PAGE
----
It can be boring or a little confusing, but before running a program, ALWAYS look at the documentation, even if you don't read it all. You will often find a file called readme.txt; alternatively, look for a help file (it will have a .hlp extension).

If all goes well, you should be able to see a Shortcut to your new application in your Start menu. Select this and your program should start. Hopefully, an "uninstall" Shortcut was also added. If not, most programs will appear in the Windows Control Panel Add/Remove Programs. To remove the program select its name and click the Add/Remove button.

Dealing with Zip files

"Zip" files are collections of files packed up into an "archive" (a fancy term for "box"). The most common is "zip" and and these types of files will require a little extra work before you can install the program. While many installation programs will unzip themselves (also called unpacking or decompressing), then automatically run the installation program and delete the temporary files for you, Zip archives require you to perform these steps yourself.

To unpack zipped files you will need to install an unzipping tool (such as WinZip 7 on this month's cover CD). Next open the Zip file by double-clicking on it. Look for a readme.txt or install.txt file and extract it and view the contents. This file should tell you how to install the software. If not (or if it is absent), select all the files and extract them to a temporary folder such as c:\tempzip. Now go to that folder and look for setup.exe or install.exe. Double-clicking on this should start the installation. After the installation is complete, delete the files in the tempzip folder.

Caution: a small number of programs don't need to be installed. All you have to do is unzip them and they are ready to run. Deleting this type of file will also delete the program.

For more information about zipping, installing and uninstalling programs, see the Help Screen archive on the cover CD of PC World.

Join the newsletter!

Error: Please check your email address.
Rocket to Success - Your 10 Tips for Smarter ERP System Selection
Keep up with the latest tech news, reviews and previews by subscribing to the Good Gear Guide newsletter.

Scott Mendham

PC World
Show Comments

Cool Tech

SanDisk MicroSDXC™ for Nintendo® Switch™

Learn more >

Breitling Superocean Heritage Chronographe 44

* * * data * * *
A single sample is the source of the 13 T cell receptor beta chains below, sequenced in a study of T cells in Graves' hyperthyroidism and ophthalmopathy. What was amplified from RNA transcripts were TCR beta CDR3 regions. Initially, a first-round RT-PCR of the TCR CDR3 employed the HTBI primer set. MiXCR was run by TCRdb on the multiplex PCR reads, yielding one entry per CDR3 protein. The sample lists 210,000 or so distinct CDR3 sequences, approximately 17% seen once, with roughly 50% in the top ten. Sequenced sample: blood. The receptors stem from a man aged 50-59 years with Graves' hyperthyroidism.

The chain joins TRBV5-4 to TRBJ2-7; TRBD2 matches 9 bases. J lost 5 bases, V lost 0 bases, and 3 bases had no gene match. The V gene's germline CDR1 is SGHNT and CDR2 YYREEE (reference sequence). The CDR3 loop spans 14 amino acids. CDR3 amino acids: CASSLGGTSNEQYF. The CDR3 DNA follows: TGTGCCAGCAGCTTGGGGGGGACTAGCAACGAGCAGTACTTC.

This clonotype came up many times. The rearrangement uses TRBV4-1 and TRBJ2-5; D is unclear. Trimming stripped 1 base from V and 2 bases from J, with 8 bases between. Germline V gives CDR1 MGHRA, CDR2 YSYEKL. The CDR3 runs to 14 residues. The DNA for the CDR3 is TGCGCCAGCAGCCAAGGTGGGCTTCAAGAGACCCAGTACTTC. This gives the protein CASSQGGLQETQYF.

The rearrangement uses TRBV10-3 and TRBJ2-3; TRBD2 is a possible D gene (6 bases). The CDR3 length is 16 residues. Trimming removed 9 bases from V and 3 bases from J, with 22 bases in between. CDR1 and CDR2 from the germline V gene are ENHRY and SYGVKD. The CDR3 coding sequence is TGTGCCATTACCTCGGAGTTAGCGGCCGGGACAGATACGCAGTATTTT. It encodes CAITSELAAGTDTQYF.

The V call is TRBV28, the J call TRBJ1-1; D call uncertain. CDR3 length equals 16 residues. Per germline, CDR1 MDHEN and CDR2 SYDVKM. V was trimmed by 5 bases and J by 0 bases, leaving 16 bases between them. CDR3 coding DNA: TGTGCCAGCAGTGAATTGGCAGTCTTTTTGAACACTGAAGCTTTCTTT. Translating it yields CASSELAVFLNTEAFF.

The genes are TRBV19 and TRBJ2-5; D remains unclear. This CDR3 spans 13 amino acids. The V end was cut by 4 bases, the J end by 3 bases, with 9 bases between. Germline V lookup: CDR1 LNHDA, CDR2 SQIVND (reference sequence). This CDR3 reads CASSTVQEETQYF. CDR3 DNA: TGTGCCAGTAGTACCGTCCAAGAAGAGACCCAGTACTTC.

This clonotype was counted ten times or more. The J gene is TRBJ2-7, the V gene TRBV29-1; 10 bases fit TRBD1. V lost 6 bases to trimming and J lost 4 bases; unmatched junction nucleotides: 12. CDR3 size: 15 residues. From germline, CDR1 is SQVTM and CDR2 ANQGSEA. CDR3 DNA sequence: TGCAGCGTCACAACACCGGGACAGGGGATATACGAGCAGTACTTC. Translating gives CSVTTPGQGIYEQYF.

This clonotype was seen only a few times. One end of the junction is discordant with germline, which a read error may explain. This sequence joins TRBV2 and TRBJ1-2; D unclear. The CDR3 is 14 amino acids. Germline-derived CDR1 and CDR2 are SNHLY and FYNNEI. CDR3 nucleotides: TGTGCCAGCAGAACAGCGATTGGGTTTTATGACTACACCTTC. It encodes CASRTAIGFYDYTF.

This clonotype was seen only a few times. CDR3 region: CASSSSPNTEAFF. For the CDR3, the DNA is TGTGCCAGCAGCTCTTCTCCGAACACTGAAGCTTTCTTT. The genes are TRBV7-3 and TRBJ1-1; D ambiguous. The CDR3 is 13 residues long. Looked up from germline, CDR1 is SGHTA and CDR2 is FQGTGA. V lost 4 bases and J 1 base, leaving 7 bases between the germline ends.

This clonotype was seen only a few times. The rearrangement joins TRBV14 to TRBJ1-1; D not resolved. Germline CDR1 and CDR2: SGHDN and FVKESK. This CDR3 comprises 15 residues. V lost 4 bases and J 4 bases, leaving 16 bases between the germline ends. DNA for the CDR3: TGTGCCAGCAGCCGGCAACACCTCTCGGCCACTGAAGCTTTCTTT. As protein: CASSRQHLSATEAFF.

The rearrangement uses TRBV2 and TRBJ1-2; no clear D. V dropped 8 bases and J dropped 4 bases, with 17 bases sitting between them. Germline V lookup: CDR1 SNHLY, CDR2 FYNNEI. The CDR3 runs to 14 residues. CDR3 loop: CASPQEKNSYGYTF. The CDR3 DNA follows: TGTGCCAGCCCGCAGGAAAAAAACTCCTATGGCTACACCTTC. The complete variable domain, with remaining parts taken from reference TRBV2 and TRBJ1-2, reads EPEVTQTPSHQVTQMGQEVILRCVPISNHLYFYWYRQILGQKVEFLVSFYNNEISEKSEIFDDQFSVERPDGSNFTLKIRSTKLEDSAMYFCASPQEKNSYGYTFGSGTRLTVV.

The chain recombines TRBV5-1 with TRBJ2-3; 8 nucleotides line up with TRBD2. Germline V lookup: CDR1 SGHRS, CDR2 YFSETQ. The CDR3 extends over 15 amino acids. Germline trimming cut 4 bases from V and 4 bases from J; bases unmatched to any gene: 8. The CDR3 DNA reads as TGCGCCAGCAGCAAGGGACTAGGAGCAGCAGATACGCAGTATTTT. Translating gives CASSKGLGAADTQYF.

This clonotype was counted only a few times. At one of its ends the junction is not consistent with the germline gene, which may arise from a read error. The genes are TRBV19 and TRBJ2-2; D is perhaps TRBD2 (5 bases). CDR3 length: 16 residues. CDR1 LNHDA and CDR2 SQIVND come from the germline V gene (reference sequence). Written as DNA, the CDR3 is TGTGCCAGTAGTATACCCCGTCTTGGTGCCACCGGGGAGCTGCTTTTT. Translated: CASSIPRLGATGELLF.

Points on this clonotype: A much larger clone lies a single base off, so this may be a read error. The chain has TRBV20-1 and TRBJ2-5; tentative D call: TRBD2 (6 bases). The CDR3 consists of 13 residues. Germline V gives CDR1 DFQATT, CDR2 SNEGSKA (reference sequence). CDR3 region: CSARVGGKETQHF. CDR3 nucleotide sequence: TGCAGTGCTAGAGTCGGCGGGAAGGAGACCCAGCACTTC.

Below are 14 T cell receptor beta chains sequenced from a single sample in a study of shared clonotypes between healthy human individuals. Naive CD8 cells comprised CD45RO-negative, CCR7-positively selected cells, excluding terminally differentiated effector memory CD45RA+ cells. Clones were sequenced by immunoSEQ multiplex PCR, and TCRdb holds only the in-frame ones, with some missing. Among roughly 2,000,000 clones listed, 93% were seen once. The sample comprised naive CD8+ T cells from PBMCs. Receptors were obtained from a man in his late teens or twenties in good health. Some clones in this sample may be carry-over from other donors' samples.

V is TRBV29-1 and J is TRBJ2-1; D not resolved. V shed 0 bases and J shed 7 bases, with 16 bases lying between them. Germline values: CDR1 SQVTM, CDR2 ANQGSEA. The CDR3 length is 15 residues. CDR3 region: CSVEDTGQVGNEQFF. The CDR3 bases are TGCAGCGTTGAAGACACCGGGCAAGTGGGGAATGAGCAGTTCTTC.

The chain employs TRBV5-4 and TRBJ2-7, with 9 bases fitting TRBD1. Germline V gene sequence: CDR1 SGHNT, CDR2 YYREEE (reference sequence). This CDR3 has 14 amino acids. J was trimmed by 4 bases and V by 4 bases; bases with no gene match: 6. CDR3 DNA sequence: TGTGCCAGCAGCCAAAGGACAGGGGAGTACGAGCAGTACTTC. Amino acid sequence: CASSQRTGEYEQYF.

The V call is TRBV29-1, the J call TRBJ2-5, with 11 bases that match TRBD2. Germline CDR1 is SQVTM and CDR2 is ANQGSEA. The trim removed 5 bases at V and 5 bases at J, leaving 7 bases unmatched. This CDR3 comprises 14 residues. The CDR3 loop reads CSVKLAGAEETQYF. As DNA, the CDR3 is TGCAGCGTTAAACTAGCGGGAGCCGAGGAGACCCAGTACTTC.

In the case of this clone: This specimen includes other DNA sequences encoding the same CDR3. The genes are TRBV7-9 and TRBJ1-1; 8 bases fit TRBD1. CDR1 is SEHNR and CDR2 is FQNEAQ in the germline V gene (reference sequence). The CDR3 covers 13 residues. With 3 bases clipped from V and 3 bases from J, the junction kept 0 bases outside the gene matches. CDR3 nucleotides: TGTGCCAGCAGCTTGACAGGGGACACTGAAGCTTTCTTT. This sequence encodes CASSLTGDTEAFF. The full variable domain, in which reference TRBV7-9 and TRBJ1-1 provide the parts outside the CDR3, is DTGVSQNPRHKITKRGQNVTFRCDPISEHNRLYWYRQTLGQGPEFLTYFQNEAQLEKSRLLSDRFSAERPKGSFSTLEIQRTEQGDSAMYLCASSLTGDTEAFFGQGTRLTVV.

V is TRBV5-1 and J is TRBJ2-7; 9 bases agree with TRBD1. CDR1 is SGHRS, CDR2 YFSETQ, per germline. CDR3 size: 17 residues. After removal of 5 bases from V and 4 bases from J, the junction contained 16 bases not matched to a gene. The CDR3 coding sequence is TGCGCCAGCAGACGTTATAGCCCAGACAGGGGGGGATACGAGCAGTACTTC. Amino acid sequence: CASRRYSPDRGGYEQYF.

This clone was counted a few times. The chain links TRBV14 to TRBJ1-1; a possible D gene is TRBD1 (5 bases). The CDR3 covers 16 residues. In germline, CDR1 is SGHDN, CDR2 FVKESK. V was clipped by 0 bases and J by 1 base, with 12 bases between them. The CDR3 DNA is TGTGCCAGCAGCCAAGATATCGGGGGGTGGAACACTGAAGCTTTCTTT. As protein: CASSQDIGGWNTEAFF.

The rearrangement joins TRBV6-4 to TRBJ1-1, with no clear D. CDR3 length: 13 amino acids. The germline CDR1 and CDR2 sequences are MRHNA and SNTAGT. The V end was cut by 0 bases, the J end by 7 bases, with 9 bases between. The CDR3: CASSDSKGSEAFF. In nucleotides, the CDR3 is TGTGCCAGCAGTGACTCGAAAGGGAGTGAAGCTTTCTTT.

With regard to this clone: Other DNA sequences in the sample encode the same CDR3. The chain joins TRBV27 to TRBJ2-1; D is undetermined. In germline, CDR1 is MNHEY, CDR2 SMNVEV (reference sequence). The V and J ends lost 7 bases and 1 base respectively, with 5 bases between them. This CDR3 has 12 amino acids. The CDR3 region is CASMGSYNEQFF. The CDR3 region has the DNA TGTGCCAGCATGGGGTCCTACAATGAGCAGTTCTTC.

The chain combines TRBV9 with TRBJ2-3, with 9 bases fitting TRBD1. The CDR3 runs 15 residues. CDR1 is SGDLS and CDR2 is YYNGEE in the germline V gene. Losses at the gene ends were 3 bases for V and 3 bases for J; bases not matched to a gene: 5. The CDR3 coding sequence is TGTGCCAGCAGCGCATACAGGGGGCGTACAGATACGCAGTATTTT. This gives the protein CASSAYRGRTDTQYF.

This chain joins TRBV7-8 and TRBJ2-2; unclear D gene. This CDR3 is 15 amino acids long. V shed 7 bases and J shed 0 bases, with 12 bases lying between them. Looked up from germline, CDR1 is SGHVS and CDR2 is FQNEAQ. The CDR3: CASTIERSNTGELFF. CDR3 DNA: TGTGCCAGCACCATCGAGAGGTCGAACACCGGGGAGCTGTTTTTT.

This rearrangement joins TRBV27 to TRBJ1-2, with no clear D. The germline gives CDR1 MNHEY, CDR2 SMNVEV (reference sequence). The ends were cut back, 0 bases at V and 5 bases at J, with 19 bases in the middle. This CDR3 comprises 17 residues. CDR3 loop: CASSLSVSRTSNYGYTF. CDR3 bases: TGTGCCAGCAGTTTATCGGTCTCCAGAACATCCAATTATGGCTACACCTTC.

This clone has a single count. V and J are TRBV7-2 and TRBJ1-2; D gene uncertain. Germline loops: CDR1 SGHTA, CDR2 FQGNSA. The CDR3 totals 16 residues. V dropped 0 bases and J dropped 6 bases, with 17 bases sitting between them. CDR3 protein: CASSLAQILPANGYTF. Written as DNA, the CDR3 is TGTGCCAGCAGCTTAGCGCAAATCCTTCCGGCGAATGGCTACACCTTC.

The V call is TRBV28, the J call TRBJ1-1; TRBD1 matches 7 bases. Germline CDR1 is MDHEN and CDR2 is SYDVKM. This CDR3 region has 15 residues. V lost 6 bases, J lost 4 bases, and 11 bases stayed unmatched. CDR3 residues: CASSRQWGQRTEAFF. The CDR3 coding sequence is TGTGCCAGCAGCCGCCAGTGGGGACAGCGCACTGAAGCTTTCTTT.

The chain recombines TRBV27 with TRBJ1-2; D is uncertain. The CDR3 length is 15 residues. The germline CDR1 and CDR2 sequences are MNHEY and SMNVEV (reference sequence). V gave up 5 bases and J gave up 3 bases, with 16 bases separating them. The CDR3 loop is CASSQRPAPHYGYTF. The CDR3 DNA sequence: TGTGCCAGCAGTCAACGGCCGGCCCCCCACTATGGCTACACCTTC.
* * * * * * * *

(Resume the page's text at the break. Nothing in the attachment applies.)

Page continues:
Learn more >

Toys for Boys

Family Friendly

Panasonic 4K UHD Blu-Ray Player and Full HD Recorder with Netflix - UBT1GL-K

Learn more >

Stocking Stuffer

Razer DeathAdder Expert Ergonomic Gaming Mouse

Learn more >

Christmas Gift Guide

Click for more ›

Most Popular Reviews

Latest Articles

Resources

PCW Evaluation Team

Edwina Hargreaves

WD My Cloud Home

I would recommend this device for families and small businesses who want one safe place to store all their important digital content and a way to easily share it with friends, family, business partners, or customers.

Walid Mikhael

Brother QL-820NWB Professional Label Printer

It’s easy to set up, it’s compact and quiet when printing and to top if off, the print quality is excellent. This is hands down the best printer I’ve used for printing labels.

Ben Ramsden

Sharp PN-40TC1 Huddle Board

Brainstorming, innovation, problem solving, and negotiation have all become much more productive and valuable if people can easily collaborate in real time with minimal friction.

Sarah Ieroianni

Brother QL-820NWB Professional Label Printer

The print quality also does not disappoint, it’s clear, bold, doesn’t smudge and the text is perfectly sized.

Ratchada Dunn

Sharp PN-40TC1 Huddle Board

The Huddle Board’s built in program; Sharp Touch Viewing software allows us to easily manipulate and edit our documents (jpegs and PDFs) all at the same time on the dashboard.

George Khoury

Sharp PN-40TC1 Huddle Board

The biggest perks for me would be that it comes with easy to use and comprehensive programs that make the collaboration process a whole lot more intuitive and organic

Featured Content

Product Launch Showcase

Latest Jobs

Don’t have an account? Sign up here

Don't have an account? Sign up now

Forgot password?